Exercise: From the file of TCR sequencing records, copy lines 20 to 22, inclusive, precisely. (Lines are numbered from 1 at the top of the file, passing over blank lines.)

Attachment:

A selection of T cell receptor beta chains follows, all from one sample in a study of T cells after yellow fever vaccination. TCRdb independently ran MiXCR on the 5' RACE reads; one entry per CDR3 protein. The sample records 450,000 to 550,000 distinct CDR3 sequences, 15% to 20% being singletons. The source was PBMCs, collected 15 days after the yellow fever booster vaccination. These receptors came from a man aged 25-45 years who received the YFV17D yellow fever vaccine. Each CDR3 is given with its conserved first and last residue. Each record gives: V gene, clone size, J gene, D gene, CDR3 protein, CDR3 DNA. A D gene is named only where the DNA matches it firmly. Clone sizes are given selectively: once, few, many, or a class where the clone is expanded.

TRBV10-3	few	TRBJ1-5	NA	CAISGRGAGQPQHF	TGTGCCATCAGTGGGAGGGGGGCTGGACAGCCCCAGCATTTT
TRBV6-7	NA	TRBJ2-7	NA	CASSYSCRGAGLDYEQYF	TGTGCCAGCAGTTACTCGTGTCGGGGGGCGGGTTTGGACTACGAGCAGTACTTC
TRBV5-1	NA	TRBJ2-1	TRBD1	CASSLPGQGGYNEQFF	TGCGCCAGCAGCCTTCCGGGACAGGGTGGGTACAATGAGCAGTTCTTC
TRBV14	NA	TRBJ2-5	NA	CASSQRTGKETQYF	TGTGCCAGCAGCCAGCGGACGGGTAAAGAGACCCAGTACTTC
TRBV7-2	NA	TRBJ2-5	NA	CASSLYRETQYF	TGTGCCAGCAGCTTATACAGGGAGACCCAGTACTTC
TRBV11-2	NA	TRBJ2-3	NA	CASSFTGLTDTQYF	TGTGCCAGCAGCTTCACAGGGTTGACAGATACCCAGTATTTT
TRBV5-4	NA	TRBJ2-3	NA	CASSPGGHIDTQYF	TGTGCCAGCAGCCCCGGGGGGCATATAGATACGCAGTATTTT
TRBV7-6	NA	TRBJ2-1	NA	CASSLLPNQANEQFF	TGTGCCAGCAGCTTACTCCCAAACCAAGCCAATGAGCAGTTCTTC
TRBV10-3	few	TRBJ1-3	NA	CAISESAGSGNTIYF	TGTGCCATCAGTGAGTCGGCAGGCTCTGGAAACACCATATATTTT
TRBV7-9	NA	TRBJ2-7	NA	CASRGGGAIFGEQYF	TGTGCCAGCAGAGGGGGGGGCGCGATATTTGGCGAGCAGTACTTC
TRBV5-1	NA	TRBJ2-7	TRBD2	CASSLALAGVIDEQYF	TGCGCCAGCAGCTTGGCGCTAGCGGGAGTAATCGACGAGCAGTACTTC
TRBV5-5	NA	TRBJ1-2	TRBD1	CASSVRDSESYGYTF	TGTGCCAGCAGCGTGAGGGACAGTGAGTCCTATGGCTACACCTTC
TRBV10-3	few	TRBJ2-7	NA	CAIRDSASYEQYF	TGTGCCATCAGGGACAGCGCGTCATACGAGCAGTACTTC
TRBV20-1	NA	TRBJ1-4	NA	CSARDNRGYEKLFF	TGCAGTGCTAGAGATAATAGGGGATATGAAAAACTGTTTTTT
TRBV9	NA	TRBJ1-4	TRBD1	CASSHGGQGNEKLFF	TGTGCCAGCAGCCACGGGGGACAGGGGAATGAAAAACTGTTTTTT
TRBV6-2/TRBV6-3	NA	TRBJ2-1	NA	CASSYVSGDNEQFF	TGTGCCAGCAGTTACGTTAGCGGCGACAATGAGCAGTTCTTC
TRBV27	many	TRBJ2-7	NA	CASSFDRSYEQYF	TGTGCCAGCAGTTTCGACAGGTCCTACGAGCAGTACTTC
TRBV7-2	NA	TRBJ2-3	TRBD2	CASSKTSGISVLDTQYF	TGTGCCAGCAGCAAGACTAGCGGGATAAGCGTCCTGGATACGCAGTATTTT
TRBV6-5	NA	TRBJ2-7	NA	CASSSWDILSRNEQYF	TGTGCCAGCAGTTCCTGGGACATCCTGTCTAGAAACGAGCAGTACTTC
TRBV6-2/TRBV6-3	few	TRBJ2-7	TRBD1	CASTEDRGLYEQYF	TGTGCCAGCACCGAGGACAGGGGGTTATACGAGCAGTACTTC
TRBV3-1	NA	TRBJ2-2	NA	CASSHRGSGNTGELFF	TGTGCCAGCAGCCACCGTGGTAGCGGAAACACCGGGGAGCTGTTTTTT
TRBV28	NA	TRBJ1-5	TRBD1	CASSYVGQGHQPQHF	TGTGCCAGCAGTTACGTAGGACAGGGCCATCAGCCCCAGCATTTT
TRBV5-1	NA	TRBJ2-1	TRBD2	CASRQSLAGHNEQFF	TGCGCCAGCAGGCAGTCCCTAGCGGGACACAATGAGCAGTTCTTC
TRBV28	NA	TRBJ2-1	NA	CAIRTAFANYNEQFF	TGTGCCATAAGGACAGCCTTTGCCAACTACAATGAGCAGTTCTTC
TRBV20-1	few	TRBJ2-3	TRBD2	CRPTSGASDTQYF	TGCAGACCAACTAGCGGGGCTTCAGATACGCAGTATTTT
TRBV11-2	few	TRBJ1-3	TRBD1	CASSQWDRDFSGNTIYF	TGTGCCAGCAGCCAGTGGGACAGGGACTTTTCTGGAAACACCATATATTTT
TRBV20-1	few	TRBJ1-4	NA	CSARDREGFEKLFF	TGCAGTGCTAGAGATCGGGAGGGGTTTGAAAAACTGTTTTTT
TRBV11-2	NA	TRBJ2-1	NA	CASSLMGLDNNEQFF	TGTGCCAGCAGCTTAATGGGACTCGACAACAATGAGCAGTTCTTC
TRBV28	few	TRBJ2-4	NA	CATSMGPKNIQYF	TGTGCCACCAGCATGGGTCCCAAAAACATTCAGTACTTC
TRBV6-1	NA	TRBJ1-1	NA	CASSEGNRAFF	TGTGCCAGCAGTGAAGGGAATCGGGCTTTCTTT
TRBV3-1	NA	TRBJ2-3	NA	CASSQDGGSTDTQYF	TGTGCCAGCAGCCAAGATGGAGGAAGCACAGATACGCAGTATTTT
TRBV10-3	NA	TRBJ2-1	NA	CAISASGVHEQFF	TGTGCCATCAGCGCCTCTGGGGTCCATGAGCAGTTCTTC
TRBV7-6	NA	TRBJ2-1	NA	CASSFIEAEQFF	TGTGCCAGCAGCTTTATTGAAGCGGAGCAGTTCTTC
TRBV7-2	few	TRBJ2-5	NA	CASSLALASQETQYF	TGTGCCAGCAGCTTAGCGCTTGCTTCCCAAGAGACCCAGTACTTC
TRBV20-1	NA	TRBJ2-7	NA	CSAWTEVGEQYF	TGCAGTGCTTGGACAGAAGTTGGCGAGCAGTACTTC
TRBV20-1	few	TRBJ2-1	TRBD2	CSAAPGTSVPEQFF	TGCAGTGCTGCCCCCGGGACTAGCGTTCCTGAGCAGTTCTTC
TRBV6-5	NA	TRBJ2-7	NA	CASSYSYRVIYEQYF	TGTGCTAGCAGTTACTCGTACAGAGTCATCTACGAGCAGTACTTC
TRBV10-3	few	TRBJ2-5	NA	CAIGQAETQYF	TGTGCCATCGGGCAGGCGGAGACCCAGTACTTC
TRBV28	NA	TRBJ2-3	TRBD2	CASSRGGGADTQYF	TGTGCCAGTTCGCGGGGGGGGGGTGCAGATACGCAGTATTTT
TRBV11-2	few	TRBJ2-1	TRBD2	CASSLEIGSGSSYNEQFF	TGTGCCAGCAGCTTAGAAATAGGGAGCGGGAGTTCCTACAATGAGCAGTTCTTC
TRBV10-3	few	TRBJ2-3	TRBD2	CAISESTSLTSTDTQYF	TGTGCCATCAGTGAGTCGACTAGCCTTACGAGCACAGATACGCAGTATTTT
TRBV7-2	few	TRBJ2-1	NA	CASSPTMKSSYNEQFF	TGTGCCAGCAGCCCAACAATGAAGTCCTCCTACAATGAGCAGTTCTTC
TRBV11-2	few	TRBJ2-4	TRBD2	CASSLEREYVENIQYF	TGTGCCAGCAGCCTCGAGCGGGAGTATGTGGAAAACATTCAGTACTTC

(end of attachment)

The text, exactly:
TRBV6-5	NA	TRBJ2-7	NA	CASSSWDILSRNEQYF	TGTGCCAGCAGTTCCTGGGACATCCTGTCTAGAAACGAGCAGTACTTC
TRBV6-2/TRBV6-3	few	TRBJ2-7	TRBD1	CASTEDRGLYEQYF	TGTGCCAGCACCGAGGACAGGGGGTTATACGAGCAGTACTTC
TRBV3-1	NA	TRBJ2-2	NA	CASSHRGSGNTGELFF	TGTGCCAGCAGCCACCGTGGTAGCGGAAACACCGGGGAGCTGTTTTTT